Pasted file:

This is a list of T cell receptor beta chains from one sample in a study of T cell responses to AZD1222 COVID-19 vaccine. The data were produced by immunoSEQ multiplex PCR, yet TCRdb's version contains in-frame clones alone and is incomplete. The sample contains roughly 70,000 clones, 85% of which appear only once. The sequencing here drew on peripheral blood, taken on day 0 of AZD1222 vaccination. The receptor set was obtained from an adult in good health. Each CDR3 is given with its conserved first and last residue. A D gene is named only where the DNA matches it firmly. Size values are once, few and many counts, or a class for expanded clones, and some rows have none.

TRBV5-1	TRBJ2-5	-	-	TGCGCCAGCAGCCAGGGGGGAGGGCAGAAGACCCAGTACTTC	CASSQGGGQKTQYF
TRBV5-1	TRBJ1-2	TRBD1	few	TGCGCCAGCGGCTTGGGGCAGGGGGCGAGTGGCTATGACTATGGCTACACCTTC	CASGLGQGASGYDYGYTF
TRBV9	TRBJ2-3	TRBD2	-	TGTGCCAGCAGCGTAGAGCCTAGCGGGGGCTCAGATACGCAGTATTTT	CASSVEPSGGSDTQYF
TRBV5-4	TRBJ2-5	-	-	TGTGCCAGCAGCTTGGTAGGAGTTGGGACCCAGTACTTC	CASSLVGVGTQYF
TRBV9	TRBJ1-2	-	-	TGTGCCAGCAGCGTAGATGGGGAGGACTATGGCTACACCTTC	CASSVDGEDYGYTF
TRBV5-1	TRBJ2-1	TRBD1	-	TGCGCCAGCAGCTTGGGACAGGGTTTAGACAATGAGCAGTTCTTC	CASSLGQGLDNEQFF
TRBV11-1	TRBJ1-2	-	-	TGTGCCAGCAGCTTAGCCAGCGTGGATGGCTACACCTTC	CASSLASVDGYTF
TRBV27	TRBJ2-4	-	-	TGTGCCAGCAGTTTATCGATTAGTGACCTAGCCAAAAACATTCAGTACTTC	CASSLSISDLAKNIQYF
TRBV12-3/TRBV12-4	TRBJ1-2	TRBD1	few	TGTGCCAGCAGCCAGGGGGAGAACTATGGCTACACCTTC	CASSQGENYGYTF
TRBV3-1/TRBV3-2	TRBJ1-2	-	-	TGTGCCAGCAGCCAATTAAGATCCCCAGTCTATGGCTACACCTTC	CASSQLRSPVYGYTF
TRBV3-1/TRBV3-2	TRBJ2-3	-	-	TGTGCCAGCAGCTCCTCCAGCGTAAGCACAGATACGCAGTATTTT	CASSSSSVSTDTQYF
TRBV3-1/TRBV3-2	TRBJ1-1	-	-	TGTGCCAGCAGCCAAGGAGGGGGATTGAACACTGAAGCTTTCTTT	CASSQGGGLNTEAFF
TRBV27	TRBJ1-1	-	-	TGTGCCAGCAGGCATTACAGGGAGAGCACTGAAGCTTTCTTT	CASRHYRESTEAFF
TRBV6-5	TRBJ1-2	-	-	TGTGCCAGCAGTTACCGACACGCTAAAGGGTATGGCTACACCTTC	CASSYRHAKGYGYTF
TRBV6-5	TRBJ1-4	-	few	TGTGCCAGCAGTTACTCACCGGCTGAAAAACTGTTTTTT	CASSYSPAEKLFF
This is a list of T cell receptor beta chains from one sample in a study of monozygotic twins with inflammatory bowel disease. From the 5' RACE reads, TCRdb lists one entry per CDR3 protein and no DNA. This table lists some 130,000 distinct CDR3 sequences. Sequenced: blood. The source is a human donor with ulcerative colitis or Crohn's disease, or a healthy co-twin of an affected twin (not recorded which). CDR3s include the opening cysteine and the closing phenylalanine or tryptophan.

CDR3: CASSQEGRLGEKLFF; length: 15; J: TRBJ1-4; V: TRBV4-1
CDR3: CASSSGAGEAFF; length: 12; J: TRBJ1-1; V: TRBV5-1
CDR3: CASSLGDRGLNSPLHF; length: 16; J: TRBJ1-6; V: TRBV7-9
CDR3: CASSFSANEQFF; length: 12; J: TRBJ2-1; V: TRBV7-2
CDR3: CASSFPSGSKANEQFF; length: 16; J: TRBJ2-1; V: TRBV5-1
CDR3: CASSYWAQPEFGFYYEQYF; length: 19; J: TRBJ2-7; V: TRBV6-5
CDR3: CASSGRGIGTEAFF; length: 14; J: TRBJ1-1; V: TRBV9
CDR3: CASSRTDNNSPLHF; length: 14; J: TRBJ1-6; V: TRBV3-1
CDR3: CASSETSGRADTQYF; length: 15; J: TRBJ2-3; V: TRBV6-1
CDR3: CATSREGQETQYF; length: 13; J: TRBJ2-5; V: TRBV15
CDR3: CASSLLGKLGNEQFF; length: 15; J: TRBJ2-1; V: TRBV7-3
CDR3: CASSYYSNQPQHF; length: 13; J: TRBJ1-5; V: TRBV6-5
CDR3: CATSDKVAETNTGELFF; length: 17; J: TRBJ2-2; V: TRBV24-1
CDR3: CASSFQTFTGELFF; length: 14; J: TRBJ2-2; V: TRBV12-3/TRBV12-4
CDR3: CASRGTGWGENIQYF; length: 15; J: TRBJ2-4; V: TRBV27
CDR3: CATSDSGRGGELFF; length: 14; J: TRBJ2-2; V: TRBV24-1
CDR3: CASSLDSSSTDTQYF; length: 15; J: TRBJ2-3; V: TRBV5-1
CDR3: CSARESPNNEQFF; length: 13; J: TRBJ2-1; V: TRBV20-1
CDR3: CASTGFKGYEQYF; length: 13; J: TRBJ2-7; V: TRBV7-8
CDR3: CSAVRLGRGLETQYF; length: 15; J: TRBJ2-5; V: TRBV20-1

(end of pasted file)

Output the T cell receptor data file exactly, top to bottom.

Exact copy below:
This is a list of T cell receptor beta chains from one sample in a study of T cell responses to AZD1222 COVID-19 vaccine. The data were produced by immunoSEQ multiplex PCR, yet TCRdb's version contains in-frame clones alone and is incomplete. The sample contains roughly 70,000 clones, 85% of which appear only once. The sequencing here drew on peripheral blood, taken on day 0 of AZD1222 vaccination. The receptor set was obtained from an adult in good health. Each CDR3 is given with its conserved first and last residue. A D gene is named only where the DNA matches it firmly. Size values are once, few and many counts, or a class for expanded clones, and some rows have none.

TRBV5-1	TRBJ2-5	-	-	TGCGCCAGCAGCCAGGGGGGAGGGCAGAAGACCCAGTACTTC	CASSQGGGQKTQYF
TRBV5-1	TRBJ1-2	TRBD1	few	TGCGCCAGCGGCTTGGGGCAGGGGGCGAGTGGCTATGACTATGGCTACACCTTC	CASGLGQGASGYDYGYTF
TRBV9	TRBJ2-3	TRBD2	-	TGTGCCAGCAGCGTAGAGCCTAGCGGGGGCTCAGATACGCAGTATTTT	CASSVEPSGGSDTQYF
TRBV5-4	TRBJ2-5	-	-	TGTGCCAGCAGCTTGGTAGGAGTTGGGACCCAGTACTTC	CASSLVGVGTQYF
TRBV9	TRBJ1-2	-	-	TGTGCCAGCAGCGTAGATGGGGAGGACTATGGCTACACCTTC	CASSVDGEDYGYTF
TRBV5-1	TRBJ2-1	TRBD1	-	TGCGCCAGCAGCTTGGGACAGGGTTTAGACAATGAGCAGTTCTTC	CASSLGQGLDNEQFF
TRBV11-1	TRBJ1-2	-	-	TGTGCCAGCAGCTTAGCCAGCGTGGATGGCTACACCTTC	CASSLASVDGYTF
TRBV27	TRBJ2-4	-	-	TGTGCCAGCAGTTTATCGATTAGTGACCTAGCCAAAAACATTCAGTACTTC	CASSLSISDLAKNIQYF
TRBV12-3/TRBV12-4	TRBJ1-2	TRBD1	few	TGTGCCAGCAGCCAGGGGGAGAACTATGGCTACACCTTC	CASSQGENYGYTF
TRBV3-1/TRBV3-2	TRBJ1-2	-	-	TGTGCCAGCAGCCAATTAAGATCCCCAGTCTATGGCTACACCTTC	CASSQLRSPVYGYTF
TRBV3-1/TRBV3-2	TRBJ2-3	-	-	TGTGCCAGCAGCTCCTCCAGCGTAAGCACAGATACGCAGTATTTT	CASSSSSVSTDTQYF
TRBV3-1/TRBV3-2	TRBJ1-1	-	-	TGTGCCAGCAGCCAAGGAGGGGGATTGAACACTGAAGCTTTCTTT	CASSQGGGLNTEAFF
TRBV27	TRBJ1-1	-	-	TGTGCCAGCAGGCATTACAGGGAGAGCACTGAAGCTTTCTTT	CASRHYRESTEAFF
TRBV6-5	TRBJ1-2	-	-	TGTGCCAGCAGTTACCGACACGCTAAAGGGTATGGCTACACCTTC	CASSYRHAKGYGYTF
TRBV6-5	TRBJ1-4	-	few	TGTGCCAGCAGTTACTCACCGGCTGAAAAACTGTTTTTT	CASSYSPAEKLFF
This is a list of T cell receptor beta chains from one sample in a study of monozygotic twins with inflammatory bowel disease. From the 5' RACE reads, TCRdb lists one entry per CDR3 protein and no DNA. This table lists some 130,000 distinct CDR3 sequences. Sequenced: blood. The source is a human donor with ulcerative colitis or Crohn's disease, or a healthy co-twin of an affected twin (not recorded which). CDR3s include the opening cysteine and the closing phenylalanine or tryptophan.

CDR3: CASSQEGRLGEKLFF; length: 15; J: TRBJ1-4; V: TRBV4-1
CDR3: CASSSGAGEAFF; length: 12; J: TRBJ1-1; V: TRBV5-1
CDR3: CASSLGDRGLNSPLHF; length: 16; J: TRBJ1-6; V: TRBV7-9
CDR3: CASSFSANEQFF; length: 12; J: TRBJ2-1; V: TRBV7-2
CDR3: CASSFPSGSKANEQFF; length: 16; J: TRBJ2-1; V: TRBV5-1
CDR3: CASSYWAQPEFGFYYEQYF; length: 19; J: TRBJ2-7; V: TRBV6-5
CDR3: CASSGRGIGTEAFF; length: 14; J: TRBJ1-1; V: TRBV9
CDR3: CASSRTDNNSPLHF; length: 14; J: TRBJ1-6; V: TRBV3-1
CDR3: CASSETSGRADTQYF; length: 15; J: TRBJ2-3; V: TRBV6-1
CDR3: CATSREGQETQYF; length: 13; J: TRBJ2-5; V: TRBV15
CDR3: CASSLLGKLGNEQFF; length: 15; J: TRBJ2-1; V: TRBV7-3
CDR3: CASSYYSNQPQHF; length: 13; J: TRBJ1-5; V: TRBV6-5
CDR3: CATSDKVAETNTGELFF; length: 17; J: TRBJ2-2; V: TRBV24-1
CDR3: CASSFQTFTGELFF; length: 14; J: TRBJ2-2; V: TRBV12-3/TRBV12-4
CDR3: CASRGTGWGENIQYF; length: 15; J: TRBJ2-4; V: TRBV27
CDR3: CATSDSGRGGELFF; length: 14; J: TRBJ2-2; V: TRBV24-1
CDR3: CASSLDSSSTDTQYF; length: 15; J: TRBJ2-3; V: TRBV5-1
CDR3: CSARESPNNEQFF; length: 13; J: TRBJ2-1; V: TRBV20-1
CDR3: CASTGFKGYEQYF; length: 13; J: TRBJ2-7; V: TRBV7-8
CDR3: CSAVRLGRGLETQYF; length: 15; J: TRBJ2-5; V: TRBV20-1